The FINANCIAL -- The Gallup Good Jobs (GGJ) rate rose nearly a percentage point to 47.0% in July, from 46.3% in June. The GGJ rate now ties the highest point for the measure since 2010, 47.1% in July of last year.
The July figures are based on Gallup Daily tracking throughout the month, encompassing interviews with 28,383 U.S. adults.
The increase in the July GGJ rate is not unexpected, as the measure typically rises between the spring and summer months, peaking in June or July. The measure has risen each year, from the onset of spring in March to July, since Gallup began tracking the measure in 2010.
At 47.0%, the July GGJ rate is more than five percentage points higher than the all-time low for the measure, 41.7% in February 2011. That low point occurred as the economy was still recovering from the effects of the Great Recession.
The GGJ rate is the percentage of U.S. adults, aged 18 or older, who are employed on a full-time basis, at least 30 hours a week. Not included in the measure are individuals who are self-employed, work fewer than 30 hours a week, are unemployed or are out of the workforce. The GGJ metric reflects only those who are employed on a full-time basis for an employer and does not include measures of job satisfaction or compensation. The GGJ rate is not seasonally adjusted.
Workforce Participation Falls From Record High
Workforce participation fell slightly to 68.2% in July, from the record-high 68.6% in June. Gallup's measure of workforce participation includes all U.S. adults who participated in the workforce in any capacity, including those who worked full time or part time as well as those who were not working but actively sought and were available for work.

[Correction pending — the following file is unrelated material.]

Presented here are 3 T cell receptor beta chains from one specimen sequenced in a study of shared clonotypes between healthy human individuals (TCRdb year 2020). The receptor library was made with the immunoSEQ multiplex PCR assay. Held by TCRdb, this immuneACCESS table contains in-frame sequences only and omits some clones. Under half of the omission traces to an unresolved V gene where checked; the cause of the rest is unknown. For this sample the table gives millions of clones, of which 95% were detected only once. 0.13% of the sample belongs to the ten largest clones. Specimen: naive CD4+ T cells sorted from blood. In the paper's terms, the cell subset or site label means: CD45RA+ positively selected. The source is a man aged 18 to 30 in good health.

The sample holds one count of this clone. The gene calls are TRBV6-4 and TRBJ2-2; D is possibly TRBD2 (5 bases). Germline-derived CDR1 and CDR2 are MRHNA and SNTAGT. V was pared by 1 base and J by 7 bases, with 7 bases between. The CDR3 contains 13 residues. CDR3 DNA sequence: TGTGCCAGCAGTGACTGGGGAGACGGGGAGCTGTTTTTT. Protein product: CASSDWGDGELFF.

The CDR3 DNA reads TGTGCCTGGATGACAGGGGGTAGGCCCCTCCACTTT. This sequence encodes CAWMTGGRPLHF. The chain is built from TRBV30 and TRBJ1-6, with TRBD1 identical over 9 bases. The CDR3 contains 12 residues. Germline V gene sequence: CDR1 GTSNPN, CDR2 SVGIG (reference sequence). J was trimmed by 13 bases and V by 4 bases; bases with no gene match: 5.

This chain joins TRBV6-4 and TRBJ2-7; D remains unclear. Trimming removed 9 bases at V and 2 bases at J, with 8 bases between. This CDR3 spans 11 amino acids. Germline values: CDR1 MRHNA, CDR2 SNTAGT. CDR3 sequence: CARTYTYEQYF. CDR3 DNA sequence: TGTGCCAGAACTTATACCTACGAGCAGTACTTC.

Unemployment Falls to Record Low
Gallup's unemployment rate in the U.S. fell slightly to 4.8% in July, from 5.2% in June. July's 4.8% is a new low, though effectively equivalent to last November's 4.9%. Additionally, the July rate is down slightly from the same month last year, when the unemployment rate was 5.1%.
Unlike the GGJ rate, which indicates employment among the total population, both the Gallup and U.S. Bureau of Labor Statistics (BLS) unemployment rates are percentages of the labor force who are working or seeking work. While the Gallup and BLS measures are similar, there are methodological differences between the two. These differences are outlined at the end of this article.
Perhaps the most significant difference is that the BLS seasonally adjusts its most commonly used measure of unemployment, while Gallup does not. Although there is a strong correlation between the Gallup and BLS unemployment rates, the two trends do not always match on a monthly basis.
Underemployment Also Falls to Record Low
Gallup's measure of underemployment fell almost a percentage point to 12.5% in July, down from 13.6% in June. This rate effectively matches the prior record lows of 12.7% in July and October of last year.
Gallup's measure of underemployment is a combination of U.S. adults who are unemployed (4.8%) and those who are working part time but would like full-time work (7.7%).
Three of Gallup's four measures of employment improved in July: the GGJ, unemployment and underemployment rates. Additionally, Gallup's Job Creation Index tied a record-high level and the Economic Confidence Index remained slightly positive throughout July.
The BLS reported that the economy added 222,000 jobs in June. Gallup's July employment data suggest that the jobs picture continued to improve in July, and that could be evident in the forthcoming BLS report.